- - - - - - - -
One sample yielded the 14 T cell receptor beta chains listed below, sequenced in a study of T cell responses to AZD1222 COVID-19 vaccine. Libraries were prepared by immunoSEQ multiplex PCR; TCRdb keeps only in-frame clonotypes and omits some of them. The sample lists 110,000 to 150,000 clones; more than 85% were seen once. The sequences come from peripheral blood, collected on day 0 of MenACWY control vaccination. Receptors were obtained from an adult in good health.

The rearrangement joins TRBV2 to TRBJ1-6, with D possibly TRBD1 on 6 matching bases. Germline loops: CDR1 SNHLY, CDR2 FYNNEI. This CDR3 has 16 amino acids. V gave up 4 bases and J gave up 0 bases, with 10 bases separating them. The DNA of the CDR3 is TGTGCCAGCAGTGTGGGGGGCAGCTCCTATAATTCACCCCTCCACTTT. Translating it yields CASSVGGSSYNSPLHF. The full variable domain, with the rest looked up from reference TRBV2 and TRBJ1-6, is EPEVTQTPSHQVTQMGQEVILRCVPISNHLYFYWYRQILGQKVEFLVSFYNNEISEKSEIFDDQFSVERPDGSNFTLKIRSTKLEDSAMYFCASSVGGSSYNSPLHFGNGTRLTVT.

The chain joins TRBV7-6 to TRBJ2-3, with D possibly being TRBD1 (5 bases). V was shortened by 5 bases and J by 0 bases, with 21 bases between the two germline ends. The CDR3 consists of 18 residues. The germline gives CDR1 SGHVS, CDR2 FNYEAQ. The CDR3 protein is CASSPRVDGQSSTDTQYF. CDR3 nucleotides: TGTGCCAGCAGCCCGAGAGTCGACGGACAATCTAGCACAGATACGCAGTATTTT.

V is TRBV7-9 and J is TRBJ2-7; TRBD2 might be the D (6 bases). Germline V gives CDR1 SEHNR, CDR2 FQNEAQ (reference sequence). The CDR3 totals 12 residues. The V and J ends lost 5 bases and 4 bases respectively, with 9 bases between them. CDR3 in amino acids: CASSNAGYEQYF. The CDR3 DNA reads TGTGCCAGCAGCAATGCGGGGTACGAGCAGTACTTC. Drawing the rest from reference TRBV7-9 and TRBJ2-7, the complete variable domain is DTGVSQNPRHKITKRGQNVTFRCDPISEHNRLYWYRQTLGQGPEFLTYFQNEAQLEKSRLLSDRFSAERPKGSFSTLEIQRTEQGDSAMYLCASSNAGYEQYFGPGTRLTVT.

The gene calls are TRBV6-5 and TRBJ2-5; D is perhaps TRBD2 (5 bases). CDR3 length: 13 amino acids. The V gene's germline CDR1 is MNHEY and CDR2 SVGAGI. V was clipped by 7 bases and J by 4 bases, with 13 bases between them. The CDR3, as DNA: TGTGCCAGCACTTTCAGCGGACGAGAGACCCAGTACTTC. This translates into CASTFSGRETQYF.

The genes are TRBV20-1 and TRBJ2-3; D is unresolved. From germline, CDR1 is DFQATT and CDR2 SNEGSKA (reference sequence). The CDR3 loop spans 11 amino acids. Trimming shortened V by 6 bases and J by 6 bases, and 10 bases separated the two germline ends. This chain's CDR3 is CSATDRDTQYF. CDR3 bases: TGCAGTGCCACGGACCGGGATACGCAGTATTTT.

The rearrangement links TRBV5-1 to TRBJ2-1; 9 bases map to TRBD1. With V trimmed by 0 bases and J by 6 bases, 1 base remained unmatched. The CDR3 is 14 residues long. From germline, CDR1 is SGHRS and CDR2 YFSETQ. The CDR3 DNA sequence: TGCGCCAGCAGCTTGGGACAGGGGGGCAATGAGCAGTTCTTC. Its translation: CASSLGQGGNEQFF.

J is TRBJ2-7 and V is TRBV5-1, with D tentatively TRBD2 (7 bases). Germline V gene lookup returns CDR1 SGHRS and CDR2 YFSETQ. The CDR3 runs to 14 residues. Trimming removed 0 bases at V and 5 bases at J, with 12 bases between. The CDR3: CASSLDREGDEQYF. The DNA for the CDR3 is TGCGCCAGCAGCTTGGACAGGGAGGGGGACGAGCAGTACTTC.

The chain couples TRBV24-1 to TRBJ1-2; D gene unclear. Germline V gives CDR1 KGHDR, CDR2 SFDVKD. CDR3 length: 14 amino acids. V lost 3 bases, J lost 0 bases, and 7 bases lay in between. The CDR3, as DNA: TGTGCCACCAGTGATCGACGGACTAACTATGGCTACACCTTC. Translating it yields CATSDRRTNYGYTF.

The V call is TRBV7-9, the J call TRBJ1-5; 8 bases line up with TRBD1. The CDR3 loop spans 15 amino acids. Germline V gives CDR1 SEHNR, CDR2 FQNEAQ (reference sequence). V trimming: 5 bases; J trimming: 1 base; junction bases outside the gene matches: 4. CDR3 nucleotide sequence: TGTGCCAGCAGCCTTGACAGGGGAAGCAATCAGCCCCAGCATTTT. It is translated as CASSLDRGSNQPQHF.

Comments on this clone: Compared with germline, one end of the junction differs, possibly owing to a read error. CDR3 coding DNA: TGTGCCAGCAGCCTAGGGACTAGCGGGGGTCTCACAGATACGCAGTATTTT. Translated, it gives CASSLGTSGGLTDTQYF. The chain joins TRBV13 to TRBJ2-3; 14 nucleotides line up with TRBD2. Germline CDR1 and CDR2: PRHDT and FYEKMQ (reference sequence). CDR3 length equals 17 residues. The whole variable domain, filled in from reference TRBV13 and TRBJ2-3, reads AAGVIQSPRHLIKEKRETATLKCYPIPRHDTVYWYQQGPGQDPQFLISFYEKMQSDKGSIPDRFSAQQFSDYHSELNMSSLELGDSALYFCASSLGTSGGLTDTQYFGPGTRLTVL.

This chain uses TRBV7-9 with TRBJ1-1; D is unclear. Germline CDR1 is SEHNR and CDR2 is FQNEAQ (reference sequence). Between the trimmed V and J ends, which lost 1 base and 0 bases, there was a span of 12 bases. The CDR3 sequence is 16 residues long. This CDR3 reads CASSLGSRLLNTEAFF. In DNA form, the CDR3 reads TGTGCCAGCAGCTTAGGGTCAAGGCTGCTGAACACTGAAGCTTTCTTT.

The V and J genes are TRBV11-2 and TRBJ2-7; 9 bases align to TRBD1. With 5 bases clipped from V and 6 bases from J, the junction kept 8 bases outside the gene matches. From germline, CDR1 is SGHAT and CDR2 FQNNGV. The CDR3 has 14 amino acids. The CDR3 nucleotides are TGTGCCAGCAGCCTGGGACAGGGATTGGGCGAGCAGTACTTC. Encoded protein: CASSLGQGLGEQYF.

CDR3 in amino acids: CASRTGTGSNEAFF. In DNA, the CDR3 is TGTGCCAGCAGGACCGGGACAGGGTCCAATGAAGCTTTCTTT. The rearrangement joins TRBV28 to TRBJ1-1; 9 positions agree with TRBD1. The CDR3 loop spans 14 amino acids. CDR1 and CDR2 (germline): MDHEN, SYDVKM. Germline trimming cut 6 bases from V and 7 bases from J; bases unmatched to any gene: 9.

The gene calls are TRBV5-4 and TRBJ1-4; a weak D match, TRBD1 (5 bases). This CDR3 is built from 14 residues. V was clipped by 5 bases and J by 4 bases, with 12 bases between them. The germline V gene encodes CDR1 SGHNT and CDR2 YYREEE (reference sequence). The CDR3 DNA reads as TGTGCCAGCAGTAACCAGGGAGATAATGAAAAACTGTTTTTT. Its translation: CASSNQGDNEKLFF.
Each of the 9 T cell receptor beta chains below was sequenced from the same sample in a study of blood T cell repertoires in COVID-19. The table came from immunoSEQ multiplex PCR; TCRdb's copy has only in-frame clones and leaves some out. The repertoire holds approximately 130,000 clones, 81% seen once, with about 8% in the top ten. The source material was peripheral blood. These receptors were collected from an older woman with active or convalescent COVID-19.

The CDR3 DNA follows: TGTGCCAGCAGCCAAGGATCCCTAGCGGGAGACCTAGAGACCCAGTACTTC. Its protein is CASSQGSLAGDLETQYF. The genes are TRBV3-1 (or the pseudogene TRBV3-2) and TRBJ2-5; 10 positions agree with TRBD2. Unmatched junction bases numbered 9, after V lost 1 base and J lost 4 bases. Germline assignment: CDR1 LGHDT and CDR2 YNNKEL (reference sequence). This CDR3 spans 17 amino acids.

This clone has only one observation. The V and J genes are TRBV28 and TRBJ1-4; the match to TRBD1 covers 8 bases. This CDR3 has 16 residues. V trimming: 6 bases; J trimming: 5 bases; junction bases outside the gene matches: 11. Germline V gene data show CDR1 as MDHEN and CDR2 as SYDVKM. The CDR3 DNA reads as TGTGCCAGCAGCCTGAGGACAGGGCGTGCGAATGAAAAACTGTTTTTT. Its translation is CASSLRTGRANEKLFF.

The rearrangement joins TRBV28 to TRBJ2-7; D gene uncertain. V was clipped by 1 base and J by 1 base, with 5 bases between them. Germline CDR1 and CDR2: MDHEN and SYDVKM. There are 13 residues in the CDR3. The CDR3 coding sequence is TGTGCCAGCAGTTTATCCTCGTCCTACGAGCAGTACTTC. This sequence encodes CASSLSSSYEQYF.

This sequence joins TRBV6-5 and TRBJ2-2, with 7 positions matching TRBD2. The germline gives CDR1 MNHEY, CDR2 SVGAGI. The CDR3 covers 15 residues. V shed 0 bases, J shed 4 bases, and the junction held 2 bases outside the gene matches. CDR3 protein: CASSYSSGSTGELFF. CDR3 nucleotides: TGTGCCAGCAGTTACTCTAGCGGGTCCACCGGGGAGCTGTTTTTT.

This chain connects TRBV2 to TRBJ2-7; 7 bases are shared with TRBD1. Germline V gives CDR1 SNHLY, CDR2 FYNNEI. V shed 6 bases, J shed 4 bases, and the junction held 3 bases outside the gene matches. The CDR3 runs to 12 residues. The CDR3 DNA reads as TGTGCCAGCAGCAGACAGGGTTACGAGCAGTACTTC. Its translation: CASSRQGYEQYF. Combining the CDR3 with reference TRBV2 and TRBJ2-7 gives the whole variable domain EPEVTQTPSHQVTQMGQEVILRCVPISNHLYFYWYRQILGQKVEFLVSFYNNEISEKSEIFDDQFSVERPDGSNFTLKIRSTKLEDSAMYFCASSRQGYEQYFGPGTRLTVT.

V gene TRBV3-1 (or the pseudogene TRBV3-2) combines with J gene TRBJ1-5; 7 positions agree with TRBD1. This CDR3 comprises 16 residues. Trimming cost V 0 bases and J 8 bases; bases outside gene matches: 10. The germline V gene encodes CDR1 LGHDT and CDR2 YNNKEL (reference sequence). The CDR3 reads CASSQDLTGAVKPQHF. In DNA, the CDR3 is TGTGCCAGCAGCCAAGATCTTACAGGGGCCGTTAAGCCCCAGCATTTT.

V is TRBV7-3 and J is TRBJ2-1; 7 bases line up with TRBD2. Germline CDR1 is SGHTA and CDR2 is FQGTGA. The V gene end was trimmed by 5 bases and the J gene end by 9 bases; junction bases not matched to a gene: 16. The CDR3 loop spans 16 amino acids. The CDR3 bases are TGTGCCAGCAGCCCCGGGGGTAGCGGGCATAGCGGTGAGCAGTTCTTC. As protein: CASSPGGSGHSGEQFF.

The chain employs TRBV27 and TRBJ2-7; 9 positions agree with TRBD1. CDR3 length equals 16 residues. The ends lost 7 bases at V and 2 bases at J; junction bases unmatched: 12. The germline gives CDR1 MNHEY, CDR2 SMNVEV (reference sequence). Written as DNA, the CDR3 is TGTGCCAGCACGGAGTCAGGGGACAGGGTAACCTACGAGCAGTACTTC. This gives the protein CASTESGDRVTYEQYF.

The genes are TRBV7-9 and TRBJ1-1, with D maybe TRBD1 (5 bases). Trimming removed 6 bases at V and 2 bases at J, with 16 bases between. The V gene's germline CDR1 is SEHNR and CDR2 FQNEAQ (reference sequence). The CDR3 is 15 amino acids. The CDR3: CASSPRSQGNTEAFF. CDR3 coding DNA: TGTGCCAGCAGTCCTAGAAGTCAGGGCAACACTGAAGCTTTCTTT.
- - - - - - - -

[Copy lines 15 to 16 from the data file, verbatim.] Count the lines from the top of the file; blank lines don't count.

The gene calls are TRBV5-4 and TRBJ1-4; a weak D match, TRBD1 (5 bases). This CDR3 is built from 14 residues. V was clipped by 5 bases and J by 4 bases, with 12 bases between them. The germline V gene encodes CDR1 SGHNT and CDR2 YYREEE (reference sequence). The CDR3 DNA reads as TGTGCCAGCAGTAACCAGGGAGATAATGAAAAACTGTTTTTT. Its translation: CASSNQGDNEKLFF.
Each of the 9 T cell receptor beta chains below was sequenced from the same sample in a study of blood T cell repertoires in COVID-19. The table came from immunoSEQ multiplex PCR; TCRdb's copy has only in-frame clones and leaves some out. The repertoire holds approximately 130,000 clones, 81% seen once, with about 8% in the top ten. The source material was peripheral blood. These receptors were collected from an older woman with active or convalescent COVID-19.